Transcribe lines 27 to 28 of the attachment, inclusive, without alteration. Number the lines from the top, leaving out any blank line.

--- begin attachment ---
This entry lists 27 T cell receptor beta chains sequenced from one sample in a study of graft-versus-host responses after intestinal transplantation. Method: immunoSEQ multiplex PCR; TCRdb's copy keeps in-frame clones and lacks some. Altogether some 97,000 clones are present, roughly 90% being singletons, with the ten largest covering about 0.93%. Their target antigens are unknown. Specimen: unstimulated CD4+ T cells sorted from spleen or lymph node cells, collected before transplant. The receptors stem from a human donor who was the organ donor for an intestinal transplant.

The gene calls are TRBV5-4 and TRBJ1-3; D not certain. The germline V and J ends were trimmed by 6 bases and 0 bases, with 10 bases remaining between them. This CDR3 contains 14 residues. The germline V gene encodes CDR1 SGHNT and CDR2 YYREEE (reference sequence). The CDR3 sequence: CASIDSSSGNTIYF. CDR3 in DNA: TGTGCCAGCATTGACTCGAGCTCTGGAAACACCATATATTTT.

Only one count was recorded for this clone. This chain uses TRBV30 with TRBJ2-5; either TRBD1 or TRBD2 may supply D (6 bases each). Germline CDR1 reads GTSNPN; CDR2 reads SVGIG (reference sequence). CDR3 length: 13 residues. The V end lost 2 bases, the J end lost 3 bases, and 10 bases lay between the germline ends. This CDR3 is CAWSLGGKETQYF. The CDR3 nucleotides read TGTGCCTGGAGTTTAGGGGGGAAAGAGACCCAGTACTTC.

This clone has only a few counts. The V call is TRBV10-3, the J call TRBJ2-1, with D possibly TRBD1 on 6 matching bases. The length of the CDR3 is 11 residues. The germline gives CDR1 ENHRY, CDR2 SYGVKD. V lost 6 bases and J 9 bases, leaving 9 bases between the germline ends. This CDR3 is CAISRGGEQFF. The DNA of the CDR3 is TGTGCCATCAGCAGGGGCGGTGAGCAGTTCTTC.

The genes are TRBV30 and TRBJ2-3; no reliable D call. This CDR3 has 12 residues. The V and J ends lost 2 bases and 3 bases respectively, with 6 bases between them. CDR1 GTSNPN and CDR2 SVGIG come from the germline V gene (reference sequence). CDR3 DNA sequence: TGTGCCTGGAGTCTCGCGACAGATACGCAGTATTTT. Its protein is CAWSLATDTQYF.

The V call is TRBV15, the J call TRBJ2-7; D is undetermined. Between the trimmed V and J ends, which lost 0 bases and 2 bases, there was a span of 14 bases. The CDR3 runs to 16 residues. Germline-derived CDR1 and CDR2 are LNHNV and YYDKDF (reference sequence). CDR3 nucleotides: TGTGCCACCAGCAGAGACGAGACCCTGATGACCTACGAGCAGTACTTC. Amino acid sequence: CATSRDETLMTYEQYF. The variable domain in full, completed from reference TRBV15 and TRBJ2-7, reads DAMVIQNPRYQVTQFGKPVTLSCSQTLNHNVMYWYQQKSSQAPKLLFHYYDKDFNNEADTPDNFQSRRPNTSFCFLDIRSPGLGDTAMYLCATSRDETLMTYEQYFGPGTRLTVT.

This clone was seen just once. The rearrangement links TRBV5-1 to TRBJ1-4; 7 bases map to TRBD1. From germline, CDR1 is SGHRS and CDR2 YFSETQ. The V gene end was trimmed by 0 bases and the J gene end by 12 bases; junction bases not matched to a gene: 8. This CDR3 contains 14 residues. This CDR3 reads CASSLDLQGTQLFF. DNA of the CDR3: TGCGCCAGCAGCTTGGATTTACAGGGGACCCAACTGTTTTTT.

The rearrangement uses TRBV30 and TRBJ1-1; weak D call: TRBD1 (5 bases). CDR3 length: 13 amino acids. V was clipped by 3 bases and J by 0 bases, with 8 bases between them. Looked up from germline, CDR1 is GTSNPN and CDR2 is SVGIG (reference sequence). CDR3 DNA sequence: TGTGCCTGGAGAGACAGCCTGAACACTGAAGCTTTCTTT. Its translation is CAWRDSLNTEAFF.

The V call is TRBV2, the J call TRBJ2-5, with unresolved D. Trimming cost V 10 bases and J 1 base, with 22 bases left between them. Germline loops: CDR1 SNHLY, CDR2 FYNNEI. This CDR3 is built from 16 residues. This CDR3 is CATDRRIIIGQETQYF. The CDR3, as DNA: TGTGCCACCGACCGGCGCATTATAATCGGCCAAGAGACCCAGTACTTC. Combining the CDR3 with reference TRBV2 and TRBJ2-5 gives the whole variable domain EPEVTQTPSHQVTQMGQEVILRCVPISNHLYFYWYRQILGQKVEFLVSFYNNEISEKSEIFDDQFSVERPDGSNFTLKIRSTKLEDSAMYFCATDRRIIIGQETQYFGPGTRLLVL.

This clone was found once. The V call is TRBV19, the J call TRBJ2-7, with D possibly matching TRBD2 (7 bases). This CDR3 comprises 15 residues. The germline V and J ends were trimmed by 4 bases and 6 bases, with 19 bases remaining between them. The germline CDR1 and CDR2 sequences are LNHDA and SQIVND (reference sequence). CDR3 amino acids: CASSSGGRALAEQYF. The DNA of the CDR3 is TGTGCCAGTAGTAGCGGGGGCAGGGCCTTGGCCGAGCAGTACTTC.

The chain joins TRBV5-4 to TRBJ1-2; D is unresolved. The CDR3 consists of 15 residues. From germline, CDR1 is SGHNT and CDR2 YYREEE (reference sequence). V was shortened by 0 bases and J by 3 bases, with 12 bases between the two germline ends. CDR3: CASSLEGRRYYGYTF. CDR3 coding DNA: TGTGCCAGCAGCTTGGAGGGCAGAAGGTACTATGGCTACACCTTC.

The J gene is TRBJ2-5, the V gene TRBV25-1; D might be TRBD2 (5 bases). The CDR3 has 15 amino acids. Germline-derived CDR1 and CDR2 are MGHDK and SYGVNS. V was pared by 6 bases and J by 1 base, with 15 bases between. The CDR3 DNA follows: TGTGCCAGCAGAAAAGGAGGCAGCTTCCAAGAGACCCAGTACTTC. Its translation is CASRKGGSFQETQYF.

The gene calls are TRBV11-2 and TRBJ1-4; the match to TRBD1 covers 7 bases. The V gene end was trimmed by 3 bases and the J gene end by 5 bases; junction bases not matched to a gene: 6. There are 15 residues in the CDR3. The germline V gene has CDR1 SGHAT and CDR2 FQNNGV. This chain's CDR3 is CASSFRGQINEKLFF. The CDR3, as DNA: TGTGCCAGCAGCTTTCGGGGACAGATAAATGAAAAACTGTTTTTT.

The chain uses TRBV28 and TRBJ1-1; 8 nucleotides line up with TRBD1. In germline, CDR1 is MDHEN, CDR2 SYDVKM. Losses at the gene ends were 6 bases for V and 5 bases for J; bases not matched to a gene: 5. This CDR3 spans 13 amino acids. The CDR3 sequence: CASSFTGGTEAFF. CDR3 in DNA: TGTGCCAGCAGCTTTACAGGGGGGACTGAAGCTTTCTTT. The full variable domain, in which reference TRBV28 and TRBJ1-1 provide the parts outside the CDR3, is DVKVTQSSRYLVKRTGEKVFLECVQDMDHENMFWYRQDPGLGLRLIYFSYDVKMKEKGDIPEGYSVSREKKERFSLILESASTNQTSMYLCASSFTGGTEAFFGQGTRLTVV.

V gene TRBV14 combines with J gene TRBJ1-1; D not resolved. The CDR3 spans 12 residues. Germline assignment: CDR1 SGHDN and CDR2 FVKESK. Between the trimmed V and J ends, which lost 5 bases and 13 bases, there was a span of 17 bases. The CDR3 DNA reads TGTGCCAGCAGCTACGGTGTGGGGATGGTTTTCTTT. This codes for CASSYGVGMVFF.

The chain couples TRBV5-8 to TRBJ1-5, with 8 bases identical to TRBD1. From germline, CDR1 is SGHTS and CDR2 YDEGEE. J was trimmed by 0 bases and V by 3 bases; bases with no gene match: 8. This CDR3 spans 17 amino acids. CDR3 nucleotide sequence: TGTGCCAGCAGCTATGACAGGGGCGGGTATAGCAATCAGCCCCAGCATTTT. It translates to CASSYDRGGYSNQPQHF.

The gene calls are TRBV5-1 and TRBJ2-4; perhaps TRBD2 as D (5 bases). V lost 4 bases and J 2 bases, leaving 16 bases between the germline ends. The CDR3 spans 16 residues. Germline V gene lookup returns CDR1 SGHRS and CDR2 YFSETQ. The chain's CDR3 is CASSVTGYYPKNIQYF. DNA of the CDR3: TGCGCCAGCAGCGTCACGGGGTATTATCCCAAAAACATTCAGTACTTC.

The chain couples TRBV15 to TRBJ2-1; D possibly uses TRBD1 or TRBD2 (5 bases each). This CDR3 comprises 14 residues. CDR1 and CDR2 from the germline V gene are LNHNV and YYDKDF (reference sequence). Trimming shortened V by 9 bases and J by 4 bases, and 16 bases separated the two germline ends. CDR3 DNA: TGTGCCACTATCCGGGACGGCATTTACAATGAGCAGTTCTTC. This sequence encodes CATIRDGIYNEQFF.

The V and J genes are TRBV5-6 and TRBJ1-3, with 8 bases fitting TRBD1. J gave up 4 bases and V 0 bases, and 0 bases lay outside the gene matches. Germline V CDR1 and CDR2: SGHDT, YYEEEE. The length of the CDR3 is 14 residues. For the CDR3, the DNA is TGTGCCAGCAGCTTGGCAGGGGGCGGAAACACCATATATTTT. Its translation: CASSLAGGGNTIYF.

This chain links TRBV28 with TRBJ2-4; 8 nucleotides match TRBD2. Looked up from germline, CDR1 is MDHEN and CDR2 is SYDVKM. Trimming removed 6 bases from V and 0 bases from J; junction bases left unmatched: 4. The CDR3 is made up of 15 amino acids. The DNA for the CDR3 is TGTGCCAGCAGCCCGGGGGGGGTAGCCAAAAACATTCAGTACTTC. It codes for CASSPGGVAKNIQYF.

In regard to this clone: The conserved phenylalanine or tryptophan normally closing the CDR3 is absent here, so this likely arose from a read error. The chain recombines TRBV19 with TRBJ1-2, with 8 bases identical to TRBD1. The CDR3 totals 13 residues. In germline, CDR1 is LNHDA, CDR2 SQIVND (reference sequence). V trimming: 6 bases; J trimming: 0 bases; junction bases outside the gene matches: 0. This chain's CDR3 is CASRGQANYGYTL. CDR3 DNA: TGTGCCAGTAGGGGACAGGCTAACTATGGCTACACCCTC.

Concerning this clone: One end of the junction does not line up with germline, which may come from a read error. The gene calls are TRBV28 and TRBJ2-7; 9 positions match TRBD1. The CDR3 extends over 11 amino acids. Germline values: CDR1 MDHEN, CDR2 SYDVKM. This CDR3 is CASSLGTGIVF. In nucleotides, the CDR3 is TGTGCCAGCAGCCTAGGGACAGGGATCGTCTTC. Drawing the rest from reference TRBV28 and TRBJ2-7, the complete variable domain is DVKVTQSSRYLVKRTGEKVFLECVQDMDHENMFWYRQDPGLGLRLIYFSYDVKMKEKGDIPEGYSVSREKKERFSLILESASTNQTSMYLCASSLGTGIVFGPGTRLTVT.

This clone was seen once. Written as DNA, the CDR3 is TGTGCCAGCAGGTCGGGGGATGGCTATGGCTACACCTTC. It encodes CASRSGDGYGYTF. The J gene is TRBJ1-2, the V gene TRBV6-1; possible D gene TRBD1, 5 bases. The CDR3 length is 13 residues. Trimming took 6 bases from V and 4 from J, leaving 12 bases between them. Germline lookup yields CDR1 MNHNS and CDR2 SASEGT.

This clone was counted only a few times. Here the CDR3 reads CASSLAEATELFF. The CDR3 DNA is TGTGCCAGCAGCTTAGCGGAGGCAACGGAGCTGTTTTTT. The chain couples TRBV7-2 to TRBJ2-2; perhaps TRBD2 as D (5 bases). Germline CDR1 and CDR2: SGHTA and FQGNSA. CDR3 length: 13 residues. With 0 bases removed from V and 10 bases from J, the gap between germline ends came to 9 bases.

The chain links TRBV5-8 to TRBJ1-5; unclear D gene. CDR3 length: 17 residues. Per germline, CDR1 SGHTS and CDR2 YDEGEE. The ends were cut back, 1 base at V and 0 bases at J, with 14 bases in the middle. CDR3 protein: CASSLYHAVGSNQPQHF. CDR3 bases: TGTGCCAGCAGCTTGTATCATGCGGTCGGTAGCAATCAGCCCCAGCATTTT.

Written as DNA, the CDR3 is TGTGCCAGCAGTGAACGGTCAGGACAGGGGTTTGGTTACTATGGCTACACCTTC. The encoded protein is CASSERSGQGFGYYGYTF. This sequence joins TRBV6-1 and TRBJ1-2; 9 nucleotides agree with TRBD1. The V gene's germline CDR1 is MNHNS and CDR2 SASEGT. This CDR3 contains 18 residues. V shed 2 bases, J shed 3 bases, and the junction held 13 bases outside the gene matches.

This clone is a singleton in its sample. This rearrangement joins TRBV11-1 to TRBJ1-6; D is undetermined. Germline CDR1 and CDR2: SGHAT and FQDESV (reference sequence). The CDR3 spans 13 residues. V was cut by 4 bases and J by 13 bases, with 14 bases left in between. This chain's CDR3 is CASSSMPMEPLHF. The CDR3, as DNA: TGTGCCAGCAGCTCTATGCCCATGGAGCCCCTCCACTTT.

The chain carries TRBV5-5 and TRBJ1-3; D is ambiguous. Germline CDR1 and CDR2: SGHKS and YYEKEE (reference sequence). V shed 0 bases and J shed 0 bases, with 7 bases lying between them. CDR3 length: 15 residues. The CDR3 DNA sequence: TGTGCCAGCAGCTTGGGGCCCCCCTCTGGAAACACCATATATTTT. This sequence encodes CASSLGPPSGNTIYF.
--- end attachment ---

This clone is a singleton in its sample. This rearrangement joins TRBV11-1 to TRBJ1-6; D is undetermined. Germline CDR1 and CDR2: SGHAT and FQDESV (reference sequence). The CDR3 spans 13 residues. V was cut by 4 bases and J by 13 bases, with 14 bases left in between. This chain's CDR3 is CASSSMPMEPLHF. The CDR3, as DNA: TGTGCCAGCAGCTCTATGCCCATGGAGCCCCTCCACTTT.

The chain carries TRBV5-5 and TRBJ1-3; D is ambiguous. Germline CDR1 and CDR2: SGHKS and YYEKEE (reference sequence). V shed 0 bases and J shed 0 bases, with 7 bases lying between them. CDR3 length: 15 residues. The CDR3 DNA sequence: TGTGCCAGCAGCTTGGGGCCCCCCTCTGGAAACACCATATATTTT. This sequence encodes CASSLGPPSGNTIYF.